[Samba] NS records for a new AD DC

mathias dufresne infractory at gmail.com
Wed Oct 19 06:47:25 UTC 2016

2016-10-18 15:25 GMT+02:00 Rowland Penny via samba <samba at lists.samba.org>:

> On Tue, 18 Oct 2016 14:59:31 +0200
> mathias dufresne via samba <samba at lists.samba.org> wrote:
> > Anyway NS records are used when DNS server speak to DNS server, not by
> > clients. So AD would work just fine without them.
> >
> > NS are used when a client ask something the configured resolver can't
> > resolve by himself and when the resolver is not configured to forward
> > request to relevant DNS server.
> >
> > IE: client search for toto.org and its resolver does not know anything
> > about that zone.
> > Resolver will ask ORG root servers for one of them send it NS for
> > toto.org.
> >
> > It should be possible to have such behaviour on a LAN but I don't
> > expect someone able to deploy such a configuration would ask about so
> > knwon non-issue.
> >
> Yes, but what happens when a domain member searches for something in
> its own domain ?

I assume it is AD domain you refer as "its own domain", right?

> The domain member will ask its nameserver (which should be an AD DC),

The client send request to its resolver, which can be an AD DC but not
necessarily (we don't use AD DC as resolver, we use the company's DNS which
transfer request to AD DC when needed)

> this nameserver will ask its nameserver (which should be itself or
> another DC),

the DC receiving the request receives it directly on port 53, Bind or
internal DNS resolve the request, send it back. That's all, no NS nor SOA
request in that.

A Linux uses its resolver (what is configured into /etc/resolv.conf) to get
answer to its own requests only. That is fortunate to avoid loops.
Let's see what would be if Linux DNS server would use its resolver to
resolve _external_ requests:
- client send request to its resolver (called DC1)
- DC1 receive the request, look into resolv.conf, send the request to DC2
- DC2 receives the request, look into resolv.conf, send the request to DC1
- DC1 receive the request, look into resolv.conf, send the request to DC2

But still, no SOA nor NS request in that.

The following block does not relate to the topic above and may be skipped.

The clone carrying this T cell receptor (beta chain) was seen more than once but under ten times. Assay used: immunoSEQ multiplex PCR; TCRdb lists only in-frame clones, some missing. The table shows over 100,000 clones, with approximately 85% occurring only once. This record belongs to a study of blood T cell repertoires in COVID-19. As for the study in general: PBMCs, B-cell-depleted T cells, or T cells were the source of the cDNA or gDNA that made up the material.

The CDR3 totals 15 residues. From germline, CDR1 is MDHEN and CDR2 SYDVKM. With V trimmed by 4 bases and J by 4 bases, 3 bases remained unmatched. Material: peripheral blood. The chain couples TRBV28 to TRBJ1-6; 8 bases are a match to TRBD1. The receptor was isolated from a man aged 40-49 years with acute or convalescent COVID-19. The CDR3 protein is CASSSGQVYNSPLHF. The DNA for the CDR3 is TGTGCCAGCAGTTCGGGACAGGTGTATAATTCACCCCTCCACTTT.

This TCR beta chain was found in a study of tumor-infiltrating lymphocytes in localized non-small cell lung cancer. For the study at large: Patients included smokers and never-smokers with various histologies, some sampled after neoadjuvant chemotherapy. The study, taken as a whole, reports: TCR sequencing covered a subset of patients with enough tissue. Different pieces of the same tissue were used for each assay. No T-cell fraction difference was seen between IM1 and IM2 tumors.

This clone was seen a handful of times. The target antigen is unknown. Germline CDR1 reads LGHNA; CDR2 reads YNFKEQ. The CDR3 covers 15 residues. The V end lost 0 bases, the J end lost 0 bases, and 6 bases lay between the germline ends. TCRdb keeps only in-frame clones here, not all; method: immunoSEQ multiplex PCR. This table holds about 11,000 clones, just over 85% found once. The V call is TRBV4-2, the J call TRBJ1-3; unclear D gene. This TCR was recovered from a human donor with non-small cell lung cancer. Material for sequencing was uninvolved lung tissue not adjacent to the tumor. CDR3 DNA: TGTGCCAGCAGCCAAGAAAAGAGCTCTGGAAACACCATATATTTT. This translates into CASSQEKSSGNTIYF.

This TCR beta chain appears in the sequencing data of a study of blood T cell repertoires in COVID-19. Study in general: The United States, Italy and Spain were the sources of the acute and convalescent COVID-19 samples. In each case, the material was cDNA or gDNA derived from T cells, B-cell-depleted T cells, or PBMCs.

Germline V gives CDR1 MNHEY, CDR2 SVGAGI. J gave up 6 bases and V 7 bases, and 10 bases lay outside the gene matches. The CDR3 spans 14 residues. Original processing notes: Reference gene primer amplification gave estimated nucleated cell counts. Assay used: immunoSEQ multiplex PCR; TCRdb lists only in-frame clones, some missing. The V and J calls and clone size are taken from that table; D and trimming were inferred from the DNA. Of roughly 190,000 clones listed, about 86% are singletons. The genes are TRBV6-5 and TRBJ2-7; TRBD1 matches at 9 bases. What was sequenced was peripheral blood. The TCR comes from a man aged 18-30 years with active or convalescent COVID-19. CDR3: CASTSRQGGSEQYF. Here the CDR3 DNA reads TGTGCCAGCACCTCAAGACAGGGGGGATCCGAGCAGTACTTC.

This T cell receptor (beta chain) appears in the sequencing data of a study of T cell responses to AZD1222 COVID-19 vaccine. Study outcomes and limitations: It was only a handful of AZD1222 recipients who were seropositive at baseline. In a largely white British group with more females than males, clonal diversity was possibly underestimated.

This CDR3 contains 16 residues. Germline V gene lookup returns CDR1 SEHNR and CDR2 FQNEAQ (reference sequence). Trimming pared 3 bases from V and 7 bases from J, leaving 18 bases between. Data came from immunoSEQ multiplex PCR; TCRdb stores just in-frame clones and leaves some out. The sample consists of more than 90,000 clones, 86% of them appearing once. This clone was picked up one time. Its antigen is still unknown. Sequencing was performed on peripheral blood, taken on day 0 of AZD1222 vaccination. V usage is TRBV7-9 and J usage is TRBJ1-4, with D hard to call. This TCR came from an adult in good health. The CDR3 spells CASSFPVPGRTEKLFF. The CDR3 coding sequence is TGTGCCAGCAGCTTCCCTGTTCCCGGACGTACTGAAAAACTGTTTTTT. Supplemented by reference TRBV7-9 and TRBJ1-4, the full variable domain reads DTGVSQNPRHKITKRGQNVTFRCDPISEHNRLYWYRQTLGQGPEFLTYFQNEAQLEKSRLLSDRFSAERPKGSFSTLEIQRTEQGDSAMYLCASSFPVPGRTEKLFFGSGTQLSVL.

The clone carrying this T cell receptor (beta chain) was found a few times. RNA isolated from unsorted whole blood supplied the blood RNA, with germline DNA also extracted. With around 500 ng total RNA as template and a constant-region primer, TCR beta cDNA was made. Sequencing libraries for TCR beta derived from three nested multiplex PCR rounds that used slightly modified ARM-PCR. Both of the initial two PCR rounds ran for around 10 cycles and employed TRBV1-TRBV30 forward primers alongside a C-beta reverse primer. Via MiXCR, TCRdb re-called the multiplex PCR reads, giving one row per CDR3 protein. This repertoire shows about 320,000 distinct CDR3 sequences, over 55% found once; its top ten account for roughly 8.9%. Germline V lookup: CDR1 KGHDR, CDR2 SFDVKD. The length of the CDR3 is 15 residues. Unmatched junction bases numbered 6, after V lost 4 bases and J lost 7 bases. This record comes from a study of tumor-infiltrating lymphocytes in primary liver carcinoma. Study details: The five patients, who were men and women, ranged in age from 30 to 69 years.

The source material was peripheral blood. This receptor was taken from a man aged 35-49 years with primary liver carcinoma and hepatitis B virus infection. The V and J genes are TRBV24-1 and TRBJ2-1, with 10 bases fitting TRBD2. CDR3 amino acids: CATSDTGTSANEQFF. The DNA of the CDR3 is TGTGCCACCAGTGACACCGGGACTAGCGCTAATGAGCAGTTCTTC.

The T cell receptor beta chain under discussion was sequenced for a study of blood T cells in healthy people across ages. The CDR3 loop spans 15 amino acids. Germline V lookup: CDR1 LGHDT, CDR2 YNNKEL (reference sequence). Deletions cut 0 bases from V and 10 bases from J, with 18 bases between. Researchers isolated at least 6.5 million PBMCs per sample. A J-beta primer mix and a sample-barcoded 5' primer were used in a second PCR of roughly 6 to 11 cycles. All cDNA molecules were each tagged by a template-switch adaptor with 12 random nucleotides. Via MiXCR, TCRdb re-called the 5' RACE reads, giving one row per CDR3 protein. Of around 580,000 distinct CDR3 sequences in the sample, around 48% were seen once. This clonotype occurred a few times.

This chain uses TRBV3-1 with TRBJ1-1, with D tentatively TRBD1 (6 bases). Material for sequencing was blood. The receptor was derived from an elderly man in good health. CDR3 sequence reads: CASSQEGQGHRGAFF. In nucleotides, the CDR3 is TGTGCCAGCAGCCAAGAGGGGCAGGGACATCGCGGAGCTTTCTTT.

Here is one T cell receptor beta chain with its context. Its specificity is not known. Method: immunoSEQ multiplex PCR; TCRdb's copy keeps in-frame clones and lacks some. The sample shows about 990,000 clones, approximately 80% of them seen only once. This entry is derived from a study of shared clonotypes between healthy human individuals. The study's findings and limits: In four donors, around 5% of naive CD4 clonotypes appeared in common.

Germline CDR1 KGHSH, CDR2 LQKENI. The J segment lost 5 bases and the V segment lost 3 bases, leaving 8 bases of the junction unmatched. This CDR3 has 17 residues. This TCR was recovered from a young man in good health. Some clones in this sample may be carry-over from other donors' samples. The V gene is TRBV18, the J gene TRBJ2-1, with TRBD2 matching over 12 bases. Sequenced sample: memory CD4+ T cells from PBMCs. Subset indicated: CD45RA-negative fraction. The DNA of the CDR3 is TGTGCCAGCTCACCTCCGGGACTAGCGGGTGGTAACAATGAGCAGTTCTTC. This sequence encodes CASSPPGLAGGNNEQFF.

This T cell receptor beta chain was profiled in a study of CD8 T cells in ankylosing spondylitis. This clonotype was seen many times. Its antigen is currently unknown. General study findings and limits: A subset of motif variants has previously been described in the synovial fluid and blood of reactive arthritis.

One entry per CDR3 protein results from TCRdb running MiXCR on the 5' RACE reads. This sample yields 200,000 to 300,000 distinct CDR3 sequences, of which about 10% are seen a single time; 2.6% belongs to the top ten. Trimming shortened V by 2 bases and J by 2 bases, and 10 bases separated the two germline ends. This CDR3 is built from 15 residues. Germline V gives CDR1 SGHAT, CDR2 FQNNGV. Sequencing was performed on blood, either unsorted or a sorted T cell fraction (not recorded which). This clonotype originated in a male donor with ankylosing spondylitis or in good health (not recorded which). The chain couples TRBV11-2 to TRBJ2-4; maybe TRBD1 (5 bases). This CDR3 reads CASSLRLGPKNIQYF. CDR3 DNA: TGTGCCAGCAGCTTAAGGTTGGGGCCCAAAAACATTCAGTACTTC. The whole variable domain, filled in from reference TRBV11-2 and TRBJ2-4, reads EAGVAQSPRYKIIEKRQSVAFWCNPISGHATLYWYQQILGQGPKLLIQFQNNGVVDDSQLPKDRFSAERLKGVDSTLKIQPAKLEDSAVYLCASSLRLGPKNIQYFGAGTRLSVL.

> the DC will then ask its DNS server, which will search its
> SOA for the name server (which should be itself), it will then search
> for the required info and return this.
> If you are running an AD domain you require any DC running a DNS server
> to have a SOA record, this is one of the problems with the internal DNS
> server, it ignores any extra SOA records.

Agreed, Internal DNS should behave as Bind and any DC acting as DNS server
and beeing able to modify the zones (this is not the case of RODC) should
reply as any Bind+DLZ "I am SOA". This because SOA means "a server able to
write into the zone" (by opposition NS means "a trusty server which can be

With only one DNS server able to act as SOA there is no fallback when SOA
is down. In that case no update of AD zones can be done because update
requests are all send to SOA because SOA is where to write. That's the
issue with internal DNS.

> Samba recommends that you run a DNS server on every DC and from my
> experience, this means running Bind9 on multiple DCs.

Agreed, with more than... one DC Bind seems the right choice to avoid DNS
update can't be performed when the DC declared into LDAP as SOA is down.
This because internal DNS is missing this little change for it can reply as
Bind "I am SOA" when it can modify the zone.

> What must be understood is, a Microsoft AD DNS server is different
> from a normal DNS server.

Who speak about them?
Who seems to lack some understanding? I mean, in all I wrote there is NO
request for NS because in these case all rely on configured resolvers.



> Rowland
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